WASHINGTON — The Pentagon would consider allowing Turkey to rejoin the F-35 program only if the Russian-made S-400 air defense system is completely removed from Turkish soil, meaning the government in Ankara could not simply keep the systems deactivated in warehouses, the Pentagon’s top official said Wednesday.
“They have to, again, get rid of the S-400 program and completely out of the country [before] we could consider that,” Secretary of Defense Mark Esper told press when asked about the possibility Turkey could find a way to again be part of the Joint Strike Fighter program.
“I have been very clear in both my public comments and privately with my Turkish counterpart: It’s either the F-35 or the S-400,” he said. “It’s not both. It’s not park one in the garage and roll the other one out. It’s one or the other. So we are where we are, and it’s regrettable.”
Turkey, a partner in the F-35 program that helped fund the development of the jet, planned to buy 100 F-35As. However, a decision by Ankara to purchase the S-400 threw a political bomb into the F-35 acquisition plan; the U.S. and its NATO allies expressed major concerns about the Russian system sharing airspace with the alliance’s newest fighter.
In July, Turkey took possession of the first S-400 pieces, and the U.S. formally kicked the country out of the F-35 program. As a result, by March 2020, Turkey’s industrial participation in the F-35 program will be done, with work shifted to U.S. companies.
The secretary’s comments were the first official confirmation that a path, however narrow, for Turkey to rejoin the program does exist.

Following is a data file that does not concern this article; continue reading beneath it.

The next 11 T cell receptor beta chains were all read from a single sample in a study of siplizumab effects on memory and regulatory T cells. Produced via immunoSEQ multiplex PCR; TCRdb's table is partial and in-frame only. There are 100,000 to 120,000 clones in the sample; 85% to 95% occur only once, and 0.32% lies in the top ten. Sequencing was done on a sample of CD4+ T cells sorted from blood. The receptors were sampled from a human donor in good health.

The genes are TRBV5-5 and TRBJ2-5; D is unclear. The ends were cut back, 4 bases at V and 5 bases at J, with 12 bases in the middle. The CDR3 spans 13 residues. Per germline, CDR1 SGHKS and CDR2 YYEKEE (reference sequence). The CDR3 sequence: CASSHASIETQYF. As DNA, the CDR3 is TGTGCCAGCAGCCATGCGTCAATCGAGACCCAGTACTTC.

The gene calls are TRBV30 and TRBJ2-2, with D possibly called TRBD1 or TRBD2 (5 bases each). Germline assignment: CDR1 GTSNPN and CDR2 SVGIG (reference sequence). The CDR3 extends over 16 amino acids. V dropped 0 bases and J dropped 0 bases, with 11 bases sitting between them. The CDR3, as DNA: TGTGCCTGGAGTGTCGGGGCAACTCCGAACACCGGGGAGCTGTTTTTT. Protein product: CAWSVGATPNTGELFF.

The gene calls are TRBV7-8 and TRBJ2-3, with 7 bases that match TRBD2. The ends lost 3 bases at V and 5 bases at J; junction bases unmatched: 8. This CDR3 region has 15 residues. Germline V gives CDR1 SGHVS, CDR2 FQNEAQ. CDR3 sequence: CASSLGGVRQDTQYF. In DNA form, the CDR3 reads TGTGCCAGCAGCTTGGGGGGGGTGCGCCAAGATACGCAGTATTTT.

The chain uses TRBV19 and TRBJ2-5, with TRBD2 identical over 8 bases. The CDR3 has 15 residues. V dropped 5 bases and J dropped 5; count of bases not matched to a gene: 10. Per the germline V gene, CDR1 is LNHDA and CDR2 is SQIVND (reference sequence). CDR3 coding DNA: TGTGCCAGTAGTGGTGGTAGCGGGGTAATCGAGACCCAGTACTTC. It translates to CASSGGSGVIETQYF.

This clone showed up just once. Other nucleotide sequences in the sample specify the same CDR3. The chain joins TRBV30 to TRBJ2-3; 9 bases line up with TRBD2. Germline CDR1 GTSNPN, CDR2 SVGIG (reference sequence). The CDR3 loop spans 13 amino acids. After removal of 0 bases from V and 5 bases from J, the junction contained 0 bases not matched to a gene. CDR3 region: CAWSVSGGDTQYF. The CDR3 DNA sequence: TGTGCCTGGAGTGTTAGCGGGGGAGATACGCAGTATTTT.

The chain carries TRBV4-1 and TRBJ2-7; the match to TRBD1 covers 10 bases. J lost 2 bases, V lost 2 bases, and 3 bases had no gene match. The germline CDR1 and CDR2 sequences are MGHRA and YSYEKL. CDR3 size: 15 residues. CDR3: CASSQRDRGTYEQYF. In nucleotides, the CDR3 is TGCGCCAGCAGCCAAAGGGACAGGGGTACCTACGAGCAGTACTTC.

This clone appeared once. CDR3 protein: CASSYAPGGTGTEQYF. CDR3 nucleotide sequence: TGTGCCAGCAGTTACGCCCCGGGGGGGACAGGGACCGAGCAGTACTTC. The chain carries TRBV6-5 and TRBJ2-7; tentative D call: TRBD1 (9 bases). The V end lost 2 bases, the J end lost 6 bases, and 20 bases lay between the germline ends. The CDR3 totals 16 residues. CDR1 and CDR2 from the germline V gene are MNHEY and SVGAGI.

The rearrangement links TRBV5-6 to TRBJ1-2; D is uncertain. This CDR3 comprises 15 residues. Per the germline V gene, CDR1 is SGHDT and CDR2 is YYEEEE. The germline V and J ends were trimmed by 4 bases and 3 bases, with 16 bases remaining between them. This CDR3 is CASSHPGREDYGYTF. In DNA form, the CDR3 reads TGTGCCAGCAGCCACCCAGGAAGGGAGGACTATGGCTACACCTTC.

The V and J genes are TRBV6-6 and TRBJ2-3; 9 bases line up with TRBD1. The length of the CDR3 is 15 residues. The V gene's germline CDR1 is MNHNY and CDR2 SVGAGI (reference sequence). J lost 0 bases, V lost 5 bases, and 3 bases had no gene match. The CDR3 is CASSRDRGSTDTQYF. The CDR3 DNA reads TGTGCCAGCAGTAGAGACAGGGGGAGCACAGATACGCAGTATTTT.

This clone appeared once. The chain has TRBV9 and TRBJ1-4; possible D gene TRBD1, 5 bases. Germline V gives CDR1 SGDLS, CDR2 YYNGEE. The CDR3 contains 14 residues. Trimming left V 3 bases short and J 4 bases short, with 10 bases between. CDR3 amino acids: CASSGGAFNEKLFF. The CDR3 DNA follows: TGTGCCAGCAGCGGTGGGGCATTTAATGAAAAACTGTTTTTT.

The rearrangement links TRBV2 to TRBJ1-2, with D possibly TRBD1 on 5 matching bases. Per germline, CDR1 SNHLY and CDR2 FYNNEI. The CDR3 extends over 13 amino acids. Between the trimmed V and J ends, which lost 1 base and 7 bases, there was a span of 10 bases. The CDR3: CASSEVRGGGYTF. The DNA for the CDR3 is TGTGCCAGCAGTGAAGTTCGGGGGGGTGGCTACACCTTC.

Some analysts have questioned whether a loophole exists that would allow Ankara to back down, save face and regain the fifth-generation fighter. Should Turkey keep the S-400 parts in a warehouse somewhere not actively running, the argument goes, the U.S. could invite Turkey back to the F-35 program.
But Esper seemed to shut that down, saying: “No, not in my book,” when asked about the possibility.
Appearing with Esper was Chairman of the Joint Chiefs of Staff Gen. Joe Dunford, who expounded on the overall relationship with Turkey.
“When I look at Turkey and the United States, it’s very clear to me that we have many more areas of convergence than divergence,” said Dunford, who has spent significant time traveling to Turkey since the failed coup of 2016. “And many of these areas of divergence are kind of near-term issues. They are difficult issues, no question about it, but they’re issues that we can work through. So we try to focus on the horizon.
“If you look at Turkish national interests and you look at U.S. national interests, they are much more closely aligned with any other interlocutor that Turkey may be dealing with right now.”
Aaron Mehta was deputy editor and senior Pentagon correspondent for Defense News, covering policy, strategy and acquisition at the highest levels of the Defense Department and its international partners.